As a starting point for orbital welding, the tungsten surface speed should be 4 to 10 inches per minute (IPM), with faster welding speeds used for thinner-wall materials and the slower welding speeds used for heavy wall thickness. A good beginning speed is 5 IPM.

Welding Current. The welding current depends on the material, wall thickness, weld speed, and shield gas. The objective is to achieve full-penetration, defect-free welds.

As a starting point, the welder should use 1 ampere average current for every 0.001 inch of wall thickness if the material is stainless steel. Thus, for a 0.030-inch-wall tube, the average weld current is 30 amps in the first level.

Orbital welding typically uses multiple levels of weld current to compensate for heat buildup in the tube during the welding process. If the weld current used to penetrate the tubing initially were held at the same level for the complete weld, the weld penetration would increase as the weld progressed around the tube, producing too much penetration.

Usually, orbital welding uses a minimum of four levels of weld time, with each level decreasing in weld amperage. To start, weld level 4 should be set at 80 percent of weld level 1 amperage. Weld levels 2 and 3 should be set to decrease the current from level 1 to level 4 gradually.

Figure 7 This weld surface has a pulsed arc finish.

Arc Pulsing. Arc pulsing involves using the weld power supply to alternate the weld current rapidly from a high (peak current) to a low (background current) value. This creates a seam of overlapping spot welds. This technique reduces the overall heat input to the welding procedure, often improving weld quality and repeatability.

In some cases, materials and weld joints with poor fit-up that are difficult to weld successfully with a nonpulsed arc can be welded with a pulsed arc technique (see Figure 7). The result is improved weld quality and increased output.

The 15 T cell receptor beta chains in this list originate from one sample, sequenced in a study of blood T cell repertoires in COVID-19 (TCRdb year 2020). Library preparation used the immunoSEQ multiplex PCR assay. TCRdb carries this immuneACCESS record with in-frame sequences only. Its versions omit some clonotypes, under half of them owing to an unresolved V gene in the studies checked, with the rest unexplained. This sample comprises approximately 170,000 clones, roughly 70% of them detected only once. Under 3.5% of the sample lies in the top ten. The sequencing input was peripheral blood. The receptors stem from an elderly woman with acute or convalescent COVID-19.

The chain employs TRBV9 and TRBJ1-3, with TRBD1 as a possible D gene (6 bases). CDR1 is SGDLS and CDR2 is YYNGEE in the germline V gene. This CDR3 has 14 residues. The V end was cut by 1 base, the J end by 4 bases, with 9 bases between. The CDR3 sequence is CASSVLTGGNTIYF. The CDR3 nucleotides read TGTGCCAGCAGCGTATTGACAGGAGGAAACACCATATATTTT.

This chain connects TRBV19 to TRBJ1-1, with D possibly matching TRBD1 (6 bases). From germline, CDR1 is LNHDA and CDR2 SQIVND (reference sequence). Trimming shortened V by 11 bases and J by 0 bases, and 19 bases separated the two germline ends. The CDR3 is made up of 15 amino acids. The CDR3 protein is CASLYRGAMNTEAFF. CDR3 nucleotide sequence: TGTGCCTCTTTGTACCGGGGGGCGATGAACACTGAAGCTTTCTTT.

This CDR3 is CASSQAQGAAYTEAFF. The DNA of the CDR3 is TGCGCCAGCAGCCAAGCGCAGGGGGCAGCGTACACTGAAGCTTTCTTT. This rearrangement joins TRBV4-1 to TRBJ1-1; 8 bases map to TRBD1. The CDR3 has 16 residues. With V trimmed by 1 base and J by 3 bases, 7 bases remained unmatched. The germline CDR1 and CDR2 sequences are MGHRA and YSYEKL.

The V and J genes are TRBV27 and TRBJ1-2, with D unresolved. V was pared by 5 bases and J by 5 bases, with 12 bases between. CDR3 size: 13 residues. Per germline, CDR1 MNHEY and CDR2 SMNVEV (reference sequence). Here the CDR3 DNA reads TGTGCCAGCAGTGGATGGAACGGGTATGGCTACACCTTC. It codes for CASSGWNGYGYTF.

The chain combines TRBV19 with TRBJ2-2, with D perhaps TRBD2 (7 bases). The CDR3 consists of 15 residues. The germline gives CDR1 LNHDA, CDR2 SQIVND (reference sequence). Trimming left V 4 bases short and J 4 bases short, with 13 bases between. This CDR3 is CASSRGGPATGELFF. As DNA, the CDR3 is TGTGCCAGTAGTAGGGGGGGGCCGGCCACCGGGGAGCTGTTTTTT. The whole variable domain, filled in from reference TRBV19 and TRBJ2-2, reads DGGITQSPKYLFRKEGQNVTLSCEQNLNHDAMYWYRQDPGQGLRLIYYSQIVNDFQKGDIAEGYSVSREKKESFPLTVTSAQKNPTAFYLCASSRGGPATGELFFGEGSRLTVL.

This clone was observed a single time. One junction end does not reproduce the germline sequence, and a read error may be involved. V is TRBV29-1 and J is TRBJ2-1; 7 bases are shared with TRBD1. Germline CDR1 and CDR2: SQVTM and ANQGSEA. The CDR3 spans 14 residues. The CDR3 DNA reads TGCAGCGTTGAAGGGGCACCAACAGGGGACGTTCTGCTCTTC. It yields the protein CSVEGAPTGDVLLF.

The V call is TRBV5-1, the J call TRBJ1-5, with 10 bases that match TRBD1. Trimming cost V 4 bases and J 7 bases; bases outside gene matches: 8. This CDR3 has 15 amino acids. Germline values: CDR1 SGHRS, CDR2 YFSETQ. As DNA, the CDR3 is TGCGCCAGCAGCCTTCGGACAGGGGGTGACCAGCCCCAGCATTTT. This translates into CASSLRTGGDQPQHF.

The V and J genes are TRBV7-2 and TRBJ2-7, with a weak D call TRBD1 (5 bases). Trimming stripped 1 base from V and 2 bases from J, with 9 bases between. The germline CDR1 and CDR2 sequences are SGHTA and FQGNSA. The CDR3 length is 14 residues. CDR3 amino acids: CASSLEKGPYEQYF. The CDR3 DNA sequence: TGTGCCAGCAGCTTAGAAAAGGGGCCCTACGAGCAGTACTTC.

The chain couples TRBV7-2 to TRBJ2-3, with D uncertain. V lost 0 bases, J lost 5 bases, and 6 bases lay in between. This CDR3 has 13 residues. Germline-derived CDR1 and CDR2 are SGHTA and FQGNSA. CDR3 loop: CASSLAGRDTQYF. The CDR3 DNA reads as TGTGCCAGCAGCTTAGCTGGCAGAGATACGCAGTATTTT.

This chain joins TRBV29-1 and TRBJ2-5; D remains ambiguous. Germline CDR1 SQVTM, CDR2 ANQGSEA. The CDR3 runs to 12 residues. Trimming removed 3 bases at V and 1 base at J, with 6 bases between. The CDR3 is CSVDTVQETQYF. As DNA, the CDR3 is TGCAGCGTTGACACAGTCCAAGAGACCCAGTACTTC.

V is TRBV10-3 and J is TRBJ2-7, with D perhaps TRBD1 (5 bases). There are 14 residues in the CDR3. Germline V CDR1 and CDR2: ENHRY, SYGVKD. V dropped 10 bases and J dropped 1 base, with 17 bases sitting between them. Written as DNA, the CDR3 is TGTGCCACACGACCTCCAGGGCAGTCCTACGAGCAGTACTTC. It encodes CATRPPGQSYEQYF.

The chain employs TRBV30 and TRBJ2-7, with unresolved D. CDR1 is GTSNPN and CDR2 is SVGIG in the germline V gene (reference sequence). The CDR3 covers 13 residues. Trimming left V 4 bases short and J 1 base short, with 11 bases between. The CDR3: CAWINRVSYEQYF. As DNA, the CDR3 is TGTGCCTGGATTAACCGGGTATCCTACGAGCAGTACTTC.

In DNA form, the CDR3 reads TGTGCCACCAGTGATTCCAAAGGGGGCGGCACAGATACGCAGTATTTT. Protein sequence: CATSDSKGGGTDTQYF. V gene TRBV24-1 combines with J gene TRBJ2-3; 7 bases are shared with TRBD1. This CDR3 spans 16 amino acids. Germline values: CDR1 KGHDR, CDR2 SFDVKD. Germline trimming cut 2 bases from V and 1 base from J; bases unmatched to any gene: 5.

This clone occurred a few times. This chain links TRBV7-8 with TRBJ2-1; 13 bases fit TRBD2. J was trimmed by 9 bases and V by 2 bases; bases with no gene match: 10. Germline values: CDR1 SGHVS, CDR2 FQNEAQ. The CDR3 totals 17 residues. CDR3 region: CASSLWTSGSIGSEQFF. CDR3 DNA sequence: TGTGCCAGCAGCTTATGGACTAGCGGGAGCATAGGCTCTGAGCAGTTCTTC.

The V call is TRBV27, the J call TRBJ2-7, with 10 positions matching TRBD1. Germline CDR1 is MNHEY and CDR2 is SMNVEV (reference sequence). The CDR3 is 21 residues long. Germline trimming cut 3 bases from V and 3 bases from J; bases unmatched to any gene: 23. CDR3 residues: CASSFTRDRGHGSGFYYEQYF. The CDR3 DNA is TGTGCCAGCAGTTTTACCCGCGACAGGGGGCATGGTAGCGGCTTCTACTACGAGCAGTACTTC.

In orbital welding, arc pulsing offers another advantage because gravity pulls the weld puddle in different directions as the weld is created around the tube. When the arc is at peak current, the base materials melt and flow together; at the lower background current, the puddle can solidify before becoming liquid at the next peak current pulse.

This diminishes the effect of gravity on the molten weld, minimizes the weld sagging at the 12 and 6 o'clock positions, and reduces the molten weld puddle running/slumping downhill at the 3 and 9 o'clock positions; without pulsing, the molten puddle running/slumping could alter the electrode-to-weld puddle distance. The arc pulsing technique thus becomes more advantageous as the wall thickness increases, resulting in a larger weld puddle.

Arc pulsing involves four welding parameters: peak current, background current, pulse width (duty cycle), and pulse frequency. Parameter combinations vary from company to company and welder to welder. Many welders arrive at the same visual welding result even after having used somewhat different welding parameters.

Peak-to-background current ratios provide a means for the welding current to pulse from one level to another. The industry usually uses ratios varying from 2:1 to 5:1. A good starting point is to use a 3:1 ratio, make the required weld, and test other ratios to see if any benefits can be gained.

The pulse frequency depends on the spot overlap required. A good starting parameter is a 75 percent spot overlap. For orbital welding, the pulses-per-second (PPS) rate for thin-wall tube is often equal to the weld speed in inches per minute (5 IPM = 5 PPS).

The pulse width (the percentage of time spent on the peak current) depends on the heat sensitivity of the material and the available current from the power supply. Higher heat sensitivity may require a lower pulse width percentage on the peak current. Standard pulse widths are often 20 to 50 percent. A good starting parameter is a pulse width of 35 percent.

Free arc pulsation software is available from the Internet that precalculates a variety of arc pulsation parameter for any given amperage or an application. In this fashion, welders can arrive at an acceptable weld program and quickly obtain a variety of alternative arc pulsation options to examine without requiring lengthy calculations or tedious empirical trial and error test welding.

Conclusion

Optimizing the welding process improves weld quality, increases weld speed, and reduces scrap and rework costs. Companies that can achieve this goal can realize lower costs per unit of product, quicker delivery of product, and fewer defects in workmanship. Using orbital welding systems, in conjunction with weld programs, control of input material and shield gas quality, and properly prepared preground electrodes, can be one step toward welding process optimization.